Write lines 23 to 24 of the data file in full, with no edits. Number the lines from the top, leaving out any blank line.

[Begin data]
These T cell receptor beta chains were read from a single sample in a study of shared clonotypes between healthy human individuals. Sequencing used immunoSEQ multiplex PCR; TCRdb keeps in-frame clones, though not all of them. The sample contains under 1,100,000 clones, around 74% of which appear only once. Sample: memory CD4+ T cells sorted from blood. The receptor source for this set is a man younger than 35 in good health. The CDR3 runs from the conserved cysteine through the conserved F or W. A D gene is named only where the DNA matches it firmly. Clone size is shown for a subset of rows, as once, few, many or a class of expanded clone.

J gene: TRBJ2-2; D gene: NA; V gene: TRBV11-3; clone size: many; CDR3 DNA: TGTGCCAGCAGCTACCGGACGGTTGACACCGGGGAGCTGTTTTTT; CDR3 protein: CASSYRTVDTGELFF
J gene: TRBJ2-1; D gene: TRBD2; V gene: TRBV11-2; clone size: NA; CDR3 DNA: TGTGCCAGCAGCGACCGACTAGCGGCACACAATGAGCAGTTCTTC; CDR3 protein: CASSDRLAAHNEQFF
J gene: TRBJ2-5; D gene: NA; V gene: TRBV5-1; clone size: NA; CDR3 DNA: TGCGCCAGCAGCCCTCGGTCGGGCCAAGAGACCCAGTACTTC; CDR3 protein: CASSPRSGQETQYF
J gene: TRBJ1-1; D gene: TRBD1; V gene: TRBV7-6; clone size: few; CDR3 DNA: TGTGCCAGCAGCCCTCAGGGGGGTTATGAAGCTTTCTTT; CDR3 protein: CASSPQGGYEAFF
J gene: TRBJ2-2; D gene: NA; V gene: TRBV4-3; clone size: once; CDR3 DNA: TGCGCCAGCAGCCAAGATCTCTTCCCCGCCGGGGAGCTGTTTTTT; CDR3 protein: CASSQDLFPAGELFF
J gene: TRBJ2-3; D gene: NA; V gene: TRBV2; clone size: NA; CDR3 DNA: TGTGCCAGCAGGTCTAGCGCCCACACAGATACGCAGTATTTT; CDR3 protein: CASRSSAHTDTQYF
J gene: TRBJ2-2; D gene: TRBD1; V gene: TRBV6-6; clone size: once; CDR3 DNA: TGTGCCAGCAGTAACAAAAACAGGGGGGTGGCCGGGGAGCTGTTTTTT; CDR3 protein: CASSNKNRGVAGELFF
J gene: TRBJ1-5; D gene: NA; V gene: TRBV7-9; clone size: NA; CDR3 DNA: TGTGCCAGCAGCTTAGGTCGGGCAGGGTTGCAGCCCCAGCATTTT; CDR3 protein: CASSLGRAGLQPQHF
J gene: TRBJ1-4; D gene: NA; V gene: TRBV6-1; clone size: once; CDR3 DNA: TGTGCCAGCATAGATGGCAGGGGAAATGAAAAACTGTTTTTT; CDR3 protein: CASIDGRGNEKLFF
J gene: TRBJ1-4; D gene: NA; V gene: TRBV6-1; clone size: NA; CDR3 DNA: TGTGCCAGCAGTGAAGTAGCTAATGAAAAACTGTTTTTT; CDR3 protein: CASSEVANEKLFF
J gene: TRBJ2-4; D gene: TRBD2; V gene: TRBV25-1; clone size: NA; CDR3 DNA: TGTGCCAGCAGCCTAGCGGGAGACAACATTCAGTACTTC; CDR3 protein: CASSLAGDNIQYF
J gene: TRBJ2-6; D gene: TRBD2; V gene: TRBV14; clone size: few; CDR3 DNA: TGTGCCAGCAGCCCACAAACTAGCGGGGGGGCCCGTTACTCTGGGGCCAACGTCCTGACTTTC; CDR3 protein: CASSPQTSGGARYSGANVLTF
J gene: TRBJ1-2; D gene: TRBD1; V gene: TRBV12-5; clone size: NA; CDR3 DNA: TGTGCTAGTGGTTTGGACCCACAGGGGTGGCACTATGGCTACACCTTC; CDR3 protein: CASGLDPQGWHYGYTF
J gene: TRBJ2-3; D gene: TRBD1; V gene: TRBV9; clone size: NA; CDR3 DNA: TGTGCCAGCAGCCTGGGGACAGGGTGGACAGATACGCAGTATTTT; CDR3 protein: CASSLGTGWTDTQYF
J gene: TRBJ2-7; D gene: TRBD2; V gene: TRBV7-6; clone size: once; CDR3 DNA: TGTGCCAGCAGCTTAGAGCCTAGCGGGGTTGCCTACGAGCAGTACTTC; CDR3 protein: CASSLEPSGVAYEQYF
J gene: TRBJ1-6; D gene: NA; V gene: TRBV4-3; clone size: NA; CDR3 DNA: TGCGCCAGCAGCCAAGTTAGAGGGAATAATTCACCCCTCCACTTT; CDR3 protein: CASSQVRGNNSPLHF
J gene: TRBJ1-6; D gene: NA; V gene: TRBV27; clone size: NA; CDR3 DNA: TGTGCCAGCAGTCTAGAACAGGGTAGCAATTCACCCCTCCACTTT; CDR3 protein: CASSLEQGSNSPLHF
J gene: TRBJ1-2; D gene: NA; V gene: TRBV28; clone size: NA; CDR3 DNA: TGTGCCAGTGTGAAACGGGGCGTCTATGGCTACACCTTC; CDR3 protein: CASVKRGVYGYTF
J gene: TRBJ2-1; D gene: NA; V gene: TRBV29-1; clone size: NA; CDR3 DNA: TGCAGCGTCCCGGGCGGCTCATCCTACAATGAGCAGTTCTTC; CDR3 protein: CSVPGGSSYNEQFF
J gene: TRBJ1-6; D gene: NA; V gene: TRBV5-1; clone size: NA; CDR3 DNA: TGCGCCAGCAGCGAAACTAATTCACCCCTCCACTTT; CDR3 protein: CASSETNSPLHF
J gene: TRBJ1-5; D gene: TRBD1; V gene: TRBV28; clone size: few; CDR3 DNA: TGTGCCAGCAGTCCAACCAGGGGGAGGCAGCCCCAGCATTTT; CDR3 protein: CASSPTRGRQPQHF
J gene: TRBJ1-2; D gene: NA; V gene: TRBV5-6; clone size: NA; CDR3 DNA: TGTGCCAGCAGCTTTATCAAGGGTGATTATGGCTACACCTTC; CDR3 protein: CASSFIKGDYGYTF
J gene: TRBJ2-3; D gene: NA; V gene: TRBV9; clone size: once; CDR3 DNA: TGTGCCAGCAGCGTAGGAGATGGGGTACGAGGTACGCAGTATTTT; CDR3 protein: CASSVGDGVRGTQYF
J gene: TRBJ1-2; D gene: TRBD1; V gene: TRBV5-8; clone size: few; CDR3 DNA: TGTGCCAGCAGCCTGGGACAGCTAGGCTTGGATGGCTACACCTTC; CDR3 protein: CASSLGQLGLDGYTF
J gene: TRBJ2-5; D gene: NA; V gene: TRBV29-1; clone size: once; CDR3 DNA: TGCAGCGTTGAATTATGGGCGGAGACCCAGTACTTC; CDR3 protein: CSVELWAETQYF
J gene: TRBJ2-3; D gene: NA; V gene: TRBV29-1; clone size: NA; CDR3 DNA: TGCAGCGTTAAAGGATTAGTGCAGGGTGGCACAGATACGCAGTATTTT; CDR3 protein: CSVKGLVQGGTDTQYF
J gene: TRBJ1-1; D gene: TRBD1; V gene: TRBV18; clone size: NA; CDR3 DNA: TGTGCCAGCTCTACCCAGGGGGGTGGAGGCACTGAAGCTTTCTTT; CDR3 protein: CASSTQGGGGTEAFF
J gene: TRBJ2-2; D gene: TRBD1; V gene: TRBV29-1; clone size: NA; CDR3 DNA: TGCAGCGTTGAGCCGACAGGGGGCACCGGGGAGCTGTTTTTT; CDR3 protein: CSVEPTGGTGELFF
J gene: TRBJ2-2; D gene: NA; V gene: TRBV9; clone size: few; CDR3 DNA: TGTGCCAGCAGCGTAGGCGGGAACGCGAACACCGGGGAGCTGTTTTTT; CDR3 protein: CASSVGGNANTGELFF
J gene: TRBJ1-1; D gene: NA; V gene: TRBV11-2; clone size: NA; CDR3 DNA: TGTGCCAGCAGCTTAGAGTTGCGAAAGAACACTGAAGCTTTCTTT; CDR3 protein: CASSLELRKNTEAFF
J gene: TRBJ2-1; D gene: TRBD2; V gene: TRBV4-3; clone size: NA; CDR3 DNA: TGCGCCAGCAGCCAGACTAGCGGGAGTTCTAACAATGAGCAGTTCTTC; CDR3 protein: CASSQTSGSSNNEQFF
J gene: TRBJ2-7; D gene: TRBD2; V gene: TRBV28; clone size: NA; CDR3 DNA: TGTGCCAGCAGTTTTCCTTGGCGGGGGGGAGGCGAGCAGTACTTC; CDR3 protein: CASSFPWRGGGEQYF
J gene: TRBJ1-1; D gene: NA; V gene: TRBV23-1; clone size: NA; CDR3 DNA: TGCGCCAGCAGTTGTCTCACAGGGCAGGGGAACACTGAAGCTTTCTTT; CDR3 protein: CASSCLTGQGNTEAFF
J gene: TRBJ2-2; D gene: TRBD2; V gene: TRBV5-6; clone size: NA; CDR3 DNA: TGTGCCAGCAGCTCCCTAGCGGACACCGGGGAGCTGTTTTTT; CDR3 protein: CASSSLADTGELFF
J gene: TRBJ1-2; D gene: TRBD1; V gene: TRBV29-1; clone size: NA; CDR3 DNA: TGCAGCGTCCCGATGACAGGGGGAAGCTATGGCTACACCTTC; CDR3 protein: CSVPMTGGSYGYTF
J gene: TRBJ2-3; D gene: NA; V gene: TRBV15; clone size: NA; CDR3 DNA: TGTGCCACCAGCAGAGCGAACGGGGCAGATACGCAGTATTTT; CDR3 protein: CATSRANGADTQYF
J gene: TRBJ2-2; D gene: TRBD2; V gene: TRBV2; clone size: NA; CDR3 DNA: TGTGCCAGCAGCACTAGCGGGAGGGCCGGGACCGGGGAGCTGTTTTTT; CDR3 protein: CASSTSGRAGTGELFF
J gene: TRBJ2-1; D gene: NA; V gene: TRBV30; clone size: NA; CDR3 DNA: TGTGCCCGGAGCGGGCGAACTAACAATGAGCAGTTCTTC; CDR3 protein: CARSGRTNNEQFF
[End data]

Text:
J gene: TRBJ1-2; D gene: NA; V gene: TRBV5-6; clone size: NA; CDR3 DNA: TGTGCCAGCAGCTTTATCAAGGGTGATTATGGCTACACCTTC; CDR3 protein: CASSFIKGDYGYTF
J gene: TRBJ2-3; D gene: NA; V gene: TRBV9; clone size: once; CDR3 DNA: TGTGCCAGCAGCGTAGGAGATGGGGTACGAGGTACGCAGTATTTT; CDR3 protein: CASSVGDGVRGTQYF